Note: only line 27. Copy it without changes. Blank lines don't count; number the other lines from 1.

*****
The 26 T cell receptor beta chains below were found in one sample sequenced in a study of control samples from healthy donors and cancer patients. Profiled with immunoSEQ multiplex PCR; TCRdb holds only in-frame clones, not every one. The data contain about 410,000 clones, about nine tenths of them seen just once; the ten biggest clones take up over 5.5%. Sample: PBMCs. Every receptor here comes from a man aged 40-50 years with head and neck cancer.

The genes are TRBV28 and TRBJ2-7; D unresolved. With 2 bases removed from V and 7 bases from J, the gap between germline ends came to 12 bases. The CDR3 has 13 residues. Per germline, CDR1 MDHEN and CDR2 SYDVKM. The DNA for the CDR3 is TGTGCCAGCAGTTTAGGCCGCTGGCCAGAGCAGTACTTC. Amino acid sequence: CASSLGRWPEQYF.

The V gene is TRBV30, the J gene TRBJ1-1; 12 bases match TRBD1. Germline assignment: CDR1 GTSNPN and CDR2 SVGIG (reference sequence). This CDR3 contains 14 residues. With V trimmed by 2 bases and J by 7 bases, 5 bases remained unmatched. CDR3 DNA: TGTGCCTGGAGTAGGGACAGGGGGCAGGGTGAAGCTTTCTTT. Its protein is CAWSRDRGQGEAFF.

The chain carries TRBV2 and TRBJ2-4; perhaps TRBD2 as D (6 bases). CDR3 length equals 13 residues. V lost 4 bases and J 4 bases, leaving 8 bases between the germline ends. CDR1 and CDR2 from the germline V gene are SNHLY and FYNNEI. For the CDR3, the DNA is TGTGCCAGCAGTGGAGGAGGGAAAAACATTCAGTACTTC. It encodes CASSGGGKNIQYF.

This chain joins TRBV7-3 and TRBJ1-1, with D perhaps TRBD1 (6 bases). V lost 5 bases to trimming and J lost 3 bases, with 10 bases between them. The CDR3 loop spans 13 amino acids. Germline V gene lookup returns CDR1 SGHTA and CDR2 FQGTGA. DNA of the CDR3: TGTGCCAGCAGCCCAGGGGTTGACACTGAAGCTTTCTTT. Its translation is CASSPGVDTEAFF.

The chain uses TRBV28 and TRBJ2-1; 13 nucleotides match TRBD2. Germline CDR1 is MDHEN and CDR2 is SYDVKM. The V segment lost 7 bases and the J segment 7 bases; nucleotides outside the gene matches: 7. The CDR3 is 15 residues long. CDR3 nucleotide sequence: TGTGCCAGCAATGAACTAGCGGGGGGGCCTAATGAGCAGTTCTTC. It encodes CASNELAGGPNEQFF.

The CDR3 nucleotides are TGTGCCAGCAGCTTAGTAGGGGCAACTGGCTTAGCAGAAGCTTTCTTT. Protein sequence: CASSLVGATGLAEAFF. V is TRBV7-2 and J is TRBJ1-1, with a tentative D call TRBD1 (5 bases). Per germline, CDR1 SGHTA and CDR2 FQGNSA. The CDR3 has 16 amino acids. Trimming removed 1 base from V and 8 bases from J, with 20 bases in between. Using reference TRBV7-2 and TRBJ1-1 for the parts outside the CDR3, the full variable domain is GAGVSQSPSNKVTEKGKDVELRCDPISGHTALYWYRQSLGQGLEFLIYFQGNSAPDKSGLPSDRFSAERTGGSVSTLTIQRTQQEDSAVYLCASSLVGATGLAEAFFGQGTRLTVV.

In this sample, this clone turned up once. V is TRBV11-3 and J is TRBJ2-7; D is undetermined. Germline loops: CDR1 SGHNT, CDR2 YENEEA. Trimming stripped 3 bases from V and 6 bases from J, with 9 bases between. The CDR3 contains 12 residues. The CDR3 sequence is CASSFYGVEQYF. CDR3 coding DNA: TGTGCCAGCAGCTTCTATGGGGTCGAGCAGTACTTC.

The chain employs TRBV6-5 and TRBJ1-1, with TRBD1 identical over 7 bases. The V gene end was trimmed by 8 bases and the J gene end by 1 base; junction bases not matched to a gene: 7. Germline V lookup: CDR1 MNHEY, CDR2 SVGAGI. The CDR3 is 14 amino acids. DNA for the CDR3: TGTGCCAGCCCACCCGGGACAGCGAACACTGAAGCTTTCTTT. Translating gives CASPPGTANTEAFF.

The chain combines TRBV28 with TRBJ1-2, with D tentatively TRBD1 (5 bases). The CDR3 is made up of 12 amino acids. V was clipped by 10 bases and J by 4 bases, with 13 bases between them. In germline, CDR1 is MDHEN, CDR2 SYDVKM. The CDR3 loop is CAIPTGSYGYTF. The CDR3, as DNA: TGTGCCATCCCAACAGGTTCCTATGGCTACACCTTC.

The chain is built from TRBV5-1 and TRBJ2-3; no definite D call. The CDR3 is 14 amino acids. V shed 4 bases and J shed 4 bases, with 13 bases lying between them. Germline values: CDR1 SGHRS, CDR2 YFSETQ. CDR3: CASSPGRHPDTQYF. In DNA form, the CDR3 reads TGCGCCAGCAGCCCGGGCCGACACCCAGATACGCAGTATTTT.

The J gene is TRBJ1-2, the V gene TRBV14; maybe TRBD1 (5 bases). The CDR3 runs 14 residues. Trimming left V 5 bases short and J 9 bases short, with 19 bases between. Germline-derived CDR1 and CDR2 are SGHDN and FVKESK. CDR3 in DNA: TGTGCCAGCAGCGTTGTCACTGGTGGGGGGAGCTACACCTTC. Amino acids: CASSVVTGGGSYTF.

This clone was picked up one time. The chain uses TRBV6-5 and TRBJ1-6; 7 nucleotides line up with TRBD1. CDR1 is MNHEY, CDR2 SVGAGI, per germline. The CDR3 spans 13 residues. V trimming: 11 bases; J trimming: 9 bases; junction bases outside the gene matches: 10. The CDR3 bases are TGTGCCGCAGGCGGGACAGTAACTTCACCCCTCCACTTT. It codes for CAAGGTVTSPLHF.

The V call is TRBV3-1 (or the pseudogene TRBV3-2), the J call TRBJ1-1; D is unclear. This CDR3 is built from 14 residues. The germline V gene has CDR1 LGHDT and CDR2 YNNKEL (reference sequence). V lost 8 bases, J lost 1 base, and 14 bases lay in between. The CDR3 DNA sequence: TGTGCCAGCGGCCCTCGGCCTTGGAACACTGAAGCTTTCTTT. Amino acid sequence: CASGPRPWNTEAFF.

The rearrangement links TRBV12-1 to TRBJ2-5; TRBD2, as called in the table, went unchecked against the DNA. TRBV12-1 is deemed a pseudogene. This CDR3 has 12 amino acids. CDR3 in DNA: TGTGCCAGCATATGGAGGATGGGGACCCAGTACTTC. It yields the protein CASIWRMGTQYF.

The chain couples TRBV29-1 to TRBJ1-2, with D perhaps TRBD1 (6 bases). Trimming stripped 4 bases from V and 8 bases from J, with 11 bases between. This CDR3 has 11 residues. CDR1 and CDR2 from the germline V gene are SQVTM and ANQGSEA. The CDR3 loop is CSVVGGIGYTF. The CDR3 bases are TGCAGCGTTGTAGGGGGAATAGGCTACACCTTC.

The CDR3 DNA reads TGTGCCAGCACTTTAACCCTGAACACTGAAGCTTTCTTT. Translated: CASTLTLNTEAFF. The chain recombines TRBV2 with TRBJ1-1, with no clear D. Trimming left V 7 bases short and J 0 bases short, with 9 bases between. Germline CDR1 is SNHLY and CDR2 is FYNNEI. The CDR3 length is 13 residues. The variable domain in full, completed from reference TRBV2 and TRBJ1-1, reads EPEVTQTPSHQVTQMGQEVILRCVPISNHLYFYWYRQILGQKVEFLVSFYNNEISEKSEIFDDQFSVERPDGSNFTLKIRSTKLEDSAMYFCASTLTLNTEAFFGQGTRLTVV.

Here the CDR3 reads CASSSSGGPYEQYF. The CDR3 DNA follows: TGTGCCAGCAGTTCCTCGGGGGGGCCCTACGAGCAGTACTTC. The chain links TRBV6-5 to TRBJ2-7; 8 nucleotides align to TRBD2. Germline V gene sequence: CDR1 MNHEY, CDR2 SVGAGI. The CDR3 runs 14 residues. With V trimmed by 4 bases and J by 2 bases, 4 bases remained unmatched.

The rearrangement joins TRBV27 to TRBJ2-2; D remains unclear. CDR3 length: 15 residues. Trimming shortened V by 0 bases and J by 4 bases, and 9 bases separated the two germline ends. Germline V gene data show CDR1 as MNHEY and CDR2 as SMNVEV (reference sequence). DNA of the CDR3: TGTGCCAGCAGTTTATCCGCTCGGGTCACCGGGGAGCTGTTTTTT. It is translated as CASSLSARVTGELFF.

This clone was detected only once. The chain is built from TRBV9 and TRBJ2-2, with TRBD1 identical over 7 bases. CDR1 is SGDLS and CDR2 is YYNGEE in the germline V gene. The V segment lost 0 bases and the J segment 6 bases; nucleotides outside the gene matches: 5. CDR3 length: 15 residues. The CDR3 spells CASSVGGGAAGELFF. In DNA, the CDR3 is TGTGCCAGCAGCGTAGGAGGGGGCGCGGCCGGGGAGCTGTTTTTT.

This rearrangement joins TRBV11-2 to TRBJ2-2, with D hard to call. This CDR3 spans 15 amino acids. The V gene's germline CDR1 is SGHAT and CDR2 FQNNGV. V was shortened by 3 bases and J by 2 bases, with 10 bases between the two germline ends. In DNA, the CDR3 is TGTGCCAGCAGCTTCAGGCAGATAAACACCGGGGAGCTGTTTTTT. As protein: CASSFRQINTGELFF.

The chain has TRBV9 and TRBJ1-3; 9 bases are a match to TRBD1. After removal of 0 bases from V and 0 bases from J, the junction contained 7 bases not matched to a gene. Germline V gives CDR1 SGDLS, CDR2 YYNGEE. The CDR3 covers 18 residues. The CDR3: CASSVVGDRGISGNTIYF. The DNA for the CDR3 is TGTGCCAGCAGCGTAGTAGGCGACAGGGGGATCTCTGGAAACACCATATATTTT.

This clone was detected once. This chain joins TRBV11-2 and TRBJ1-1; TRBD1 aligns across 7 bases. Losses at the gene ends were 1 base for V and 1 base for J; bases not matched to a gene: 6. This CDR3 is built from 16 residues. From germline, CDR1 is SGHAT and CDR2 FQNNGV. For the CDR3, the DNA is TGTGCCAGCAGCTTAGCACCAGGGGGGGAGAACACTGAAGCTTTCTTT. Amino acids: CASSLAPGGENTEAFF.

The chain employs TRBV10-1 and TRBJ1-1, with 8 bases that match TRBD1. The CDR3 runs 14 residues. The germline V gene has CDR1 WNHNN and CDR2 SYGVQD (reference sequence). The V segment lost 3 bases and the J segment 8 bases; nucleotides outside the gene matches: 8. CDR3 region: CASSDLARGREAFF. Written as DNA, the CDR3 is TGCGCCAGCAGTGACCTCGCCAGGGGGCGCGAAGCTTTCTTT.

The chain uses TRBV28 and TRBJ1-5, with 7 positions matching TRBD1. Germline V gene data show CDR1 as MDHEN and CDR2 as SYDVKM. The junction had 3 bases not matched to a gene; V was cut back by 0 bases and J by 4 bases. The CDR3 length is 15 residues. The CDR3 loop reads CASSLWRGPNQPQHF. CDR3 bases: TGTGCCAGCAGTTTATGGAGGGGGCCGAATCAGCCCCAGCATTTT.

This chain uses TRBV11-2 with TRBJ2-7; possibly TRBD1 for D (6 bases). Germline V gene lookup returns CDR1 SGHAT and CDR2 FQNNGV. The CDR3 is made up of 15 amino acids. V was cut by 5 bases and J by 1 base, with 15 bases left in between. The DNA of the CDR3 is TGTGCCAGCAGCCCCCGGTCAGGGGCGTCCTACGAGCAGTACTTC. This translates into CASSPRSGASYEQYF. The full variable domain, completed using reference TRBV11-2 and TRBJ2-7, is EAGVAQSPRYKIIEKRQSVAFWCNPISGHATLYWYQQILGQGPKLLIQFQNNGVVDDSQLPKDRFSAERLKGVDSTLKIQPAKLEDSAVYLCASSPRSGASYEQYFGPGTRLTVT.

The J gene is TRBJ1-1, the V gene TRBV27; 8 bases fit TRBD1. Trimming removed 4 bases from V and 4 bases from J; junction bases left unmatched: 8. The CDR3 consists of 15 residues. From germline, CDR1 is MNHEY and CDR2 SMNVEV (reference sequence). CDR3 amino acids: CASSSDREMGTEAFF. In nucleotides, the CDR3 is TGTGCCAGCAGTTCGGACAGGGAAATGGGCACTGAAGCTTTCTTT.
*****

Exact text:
The J gene is TRBJ1-1, the V gene TRBV27; 8 bases fit TRBD1. Trimming removed 4 bases from V and 4 bases from J; junction bases left unmatched: 8. The CDR3 consists of 15 residues. From germline, CDR1 is MNHEY and CDR2 SMNVEV (reference sequence). CDR3 amino acids: CASSSDREMGTEAFF. In nucleotides, the CDR3 is TGTGCCAGCAGTTCGGACAGGGAAATGGGCACTGAAGCTTTCTTT.